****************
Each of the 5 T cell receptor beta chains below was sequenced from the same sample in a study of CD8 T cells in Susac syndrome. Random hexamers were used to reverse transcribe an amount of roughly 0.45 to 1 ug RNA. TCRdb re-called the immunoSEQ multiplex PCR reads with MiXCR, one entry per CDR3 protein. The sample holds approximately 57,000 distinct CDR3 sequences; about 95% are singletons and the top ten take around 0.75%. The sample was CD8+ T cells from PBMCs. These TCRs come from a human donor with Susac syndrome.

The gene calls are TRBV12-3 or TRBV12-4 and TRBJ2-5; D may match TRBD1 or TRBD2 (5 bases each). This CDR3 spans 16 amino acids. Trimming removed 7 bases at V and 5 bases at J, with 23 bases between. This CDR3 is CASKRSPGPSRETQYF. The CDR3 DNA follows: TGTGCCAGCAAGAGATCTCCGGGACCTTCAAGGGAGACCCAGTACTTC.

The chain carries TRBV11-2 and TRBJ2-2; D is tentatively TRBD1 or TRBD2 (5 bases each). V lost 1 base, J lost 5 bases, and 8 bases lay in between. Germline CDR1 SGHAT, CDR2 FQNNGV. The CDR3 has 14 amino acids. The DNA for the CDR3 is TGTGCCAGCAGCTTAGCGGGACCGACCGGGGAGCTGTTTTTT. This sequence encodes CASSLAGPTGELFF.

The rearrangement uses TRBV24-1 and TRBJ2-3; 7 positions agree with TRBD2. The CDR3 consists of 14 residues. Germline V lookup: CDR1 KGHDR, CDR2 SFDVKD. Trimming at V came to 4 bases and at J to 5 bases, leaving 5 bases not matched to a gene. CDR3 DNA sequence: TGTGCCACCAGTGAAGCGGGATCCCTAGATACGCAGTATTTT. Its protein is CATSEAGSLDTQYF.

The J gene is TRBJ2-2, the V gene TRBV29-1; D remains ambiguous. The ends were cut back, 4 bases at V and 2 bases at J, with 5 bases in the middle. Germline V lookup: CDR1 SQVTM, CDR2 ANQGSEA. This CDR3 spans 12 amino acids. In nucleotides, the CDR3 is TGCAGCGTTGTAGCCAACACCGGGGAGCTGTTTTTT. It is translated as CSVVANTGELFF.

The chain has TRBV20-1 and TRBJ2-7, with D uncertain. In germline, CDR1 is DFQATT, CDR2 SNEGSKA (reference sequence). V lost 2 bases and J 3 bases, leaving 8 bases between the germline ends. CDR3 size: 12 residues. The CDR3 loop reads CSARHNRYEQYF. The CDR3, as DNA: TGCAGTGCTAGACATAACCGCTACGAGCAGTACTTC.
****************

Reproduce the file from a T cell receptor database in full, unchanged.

Each of the 5 T cell receptor beta chains below was sequenced from the same sample in a study of CD8 T cells in Susac syndrome. Random hexamers were used to reverse transcribe an amount of roughly 0.45 to 1 ug RNA. TCRdb re-called the immunoSEQ multiplex PCR reads with MiXCR, one entry per CDR3 protein. The sample holds approximately 57,000 distinct CDR3 sequences; about 95% are singletons and the top ten take around 0.75%. The sample was CD8+ T cells from PBMCs. These TCRs come from a human donor with Susac syndrome.

The gene calls are TRBV12-3 or TRBV12-4 and TRBJ2-5; D may match TRBD1 or TRBD2 (5 bases each). This CDR3 spans 16 amino acids. Trimming removed 7 bases at V and 5 bases at J, with 23 bases between. This CDR3 is CASKRSPGPSRETQYF. The CDR3 DNA follows: TGTGCCAGCAAGAGATCTCCGGGACCTTCAAGGGAGACCCAGTACTTC.

The chain carries TRBV11-2 and TRBJ2-2; D is tentatively TRBD1 or TRBD2 (5 bases each). V lost 1 base, J lost 5 bases, and 8 bases lay in between. Germline CDR1 SGHAT, CDR2 FQNNGV. The CDR3 has 14 amino acids. The DNA for the CDR3 is TGTGCCAGCAGCTTAGCGGGACCGACCGGGGAGCTGTTTTTT. This sequence encodes CASSLAGPTGELFF.

The rearrangement uses TRBV24-1 and TRBJ2-3; 7 positions agree with TRBD2. The CDR3 consists of 14 residues. Germline V lookup: CDR1 KGHDR, CDR2 SFDVKD. Trimming at V came to 4 bases and at J to 5 bases, leaving 5 bases not matched to a gene. CDR3 DNA sequence: TGTGCCACCAGTGAAGCGGGATCCCTAGATACGCAGTATTTT. Its protein is CATSEAGSLDTQYF.

The J gene is TRBJ2-2, the V gene TRBV29-1; D remains ambiguous. The ends were cut back, 4 bases at V and 2 bases at J, with 5 bases in the middle. Germline V lookup: CDR1 SQVTM, CDR2 ANQGSEA. This CDR3 spans 12 amino acids. In nucleotides, the CDR3 is TGCAGCGTTGTAGCCAACACCGGGGAGCTGTTTTTT. It is translated as CSVVANTGELFF.

The chain has TRBV20-1 and TRBJ2-7, with D uncertain. In germline, CDR1 is DFQATT, CDR2 SNEGSKA (reference sequence). V lost 2 bases and J 3 bases, leaving 8 bases between the germline ends. CDR3 size: 12 residues. The CDR3 loop reads CSARHNRYEQYF. The CDR3, as DNA: TGCAGTGCTAGACATAACCGCTACGAGCAGTACTTC.